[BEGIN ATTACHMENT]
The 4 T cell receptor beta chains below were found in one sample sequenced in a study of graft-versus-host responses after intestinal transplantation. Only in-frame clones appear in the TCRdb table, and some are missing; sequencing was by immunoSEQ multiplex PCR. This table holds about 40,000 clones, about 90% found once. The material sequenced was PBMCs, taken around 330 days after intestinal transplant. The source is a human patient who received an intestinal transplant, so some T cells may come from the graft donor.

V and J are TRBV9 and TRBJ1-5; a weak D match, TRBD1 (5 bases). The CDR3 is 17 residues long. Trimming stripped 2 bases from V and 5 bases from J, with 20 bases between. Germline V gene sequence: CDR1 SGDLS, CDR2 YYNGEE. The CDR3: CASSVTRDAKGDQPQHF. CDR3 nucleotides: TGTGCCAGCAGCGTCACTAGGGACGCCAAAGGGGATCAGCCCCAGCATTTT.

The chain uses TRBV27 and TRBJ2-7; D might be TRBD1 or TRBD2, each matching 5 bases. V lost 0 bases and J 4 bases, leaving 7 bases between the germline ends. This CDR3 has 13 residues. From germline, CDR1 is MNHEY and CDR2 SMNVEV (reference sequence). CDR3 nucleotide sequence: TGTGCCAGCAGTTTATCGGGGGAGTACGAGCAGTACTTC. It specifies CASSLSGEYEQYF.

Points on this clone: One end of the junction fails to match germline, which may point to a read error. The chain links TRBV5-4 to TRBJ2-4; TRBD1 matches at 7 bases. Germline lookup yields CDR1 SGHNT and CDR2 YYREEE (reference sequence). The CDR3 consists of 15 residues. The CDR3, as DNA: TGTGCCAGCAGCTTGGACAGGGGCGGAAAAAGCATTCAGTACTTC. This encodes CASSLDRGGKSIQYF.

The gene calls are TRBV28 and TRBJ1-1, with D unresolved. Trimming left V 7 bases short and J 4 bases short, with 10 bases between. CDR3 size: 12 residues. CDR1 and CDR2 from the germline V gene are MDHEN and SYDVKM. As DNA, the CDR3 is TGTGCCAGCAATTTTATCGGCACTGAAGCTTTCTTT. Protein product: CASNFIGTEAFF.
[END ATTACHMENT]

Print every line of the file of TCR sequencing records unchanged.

The 4 T cell receptor beta chains below were found in one sample sequenced in a study of graft-versus-host responses after intestinal transplantation. Only in-frame clones appear in the TCRdb table, and some are missing; sequencing was by immunoSEQ multiplex PCR. This table holds about 40,000 clones, about 90% found once. The material sequenced was PBMCs, taken around 330 days after intestinal transplant. The source is a human patient who received an intestinal transplant, so some T cells may come from the graft donor.

V and J are TRBV9 and TRBJ1-5; a weak D match, TRBD1 (5 bases). The CDR3 is 17 residues long. Trimming stripped 2 bases from V and 5 bases from J, with 20 bases between. Germline V gene sequence: CDR1 SGDLS, CDR2 YYNGEE. The CDR3: CASSVTRDAKGDQPQHF. CDR3 nucleotides: TGTGCCAGCAGCGTCACTAGGGACGCCAAAGGGGATCAGCCCCAGCATTTT.

The chain uses TRBV27 and TRBJ2-7; D might be TRBD1 or TRBD2, each matching 5 bases. V lost 0 bases and J 4 bases, leaving 7 bases between the germline ends. This CDR3 has 13 residues. From germline, CDR1 is MNHEY and CDR2 SMNVEV (reference sequence). CDR3 nucleotide sequence: TGTGCCAGCAGTTTATCGGGGGAGTACGAGCAGTACTTC. It specifies CASSLSGEYEQYF.

Points on this clone: One end of the junction fails to match germline, which may point to a read error. The chain links TRBV5-4 to TRBJ2-4; TRBD1 matches at 7 bases. Germline lookup yields CDR1 SGHNT and CDR2 YYREEE (reference sequence). The CDR3 consists of 15 residues. The CDR3, as DNA: TGTGCCAGCAGCTTGGACAGGGGCGGAAAAAGCATTCAGTACTTC. This encodes CASSLDRGGKSIQYF.

The gene calls are TRBV28 and TRBJ1-1, with D unresolved. Trimming left V 7 bases short and J 4 bases short, with 10 bases between. CDR3 size: 12 residues. CDR1 and CDR2 from the germline V gene are MDHEN and SYDVKM. As DNA, the CDR3 is TGTGCCAGCAATTTTATCGGCACTGAAGCTTTCTTT. Protein product: CASNFIGTEAFF.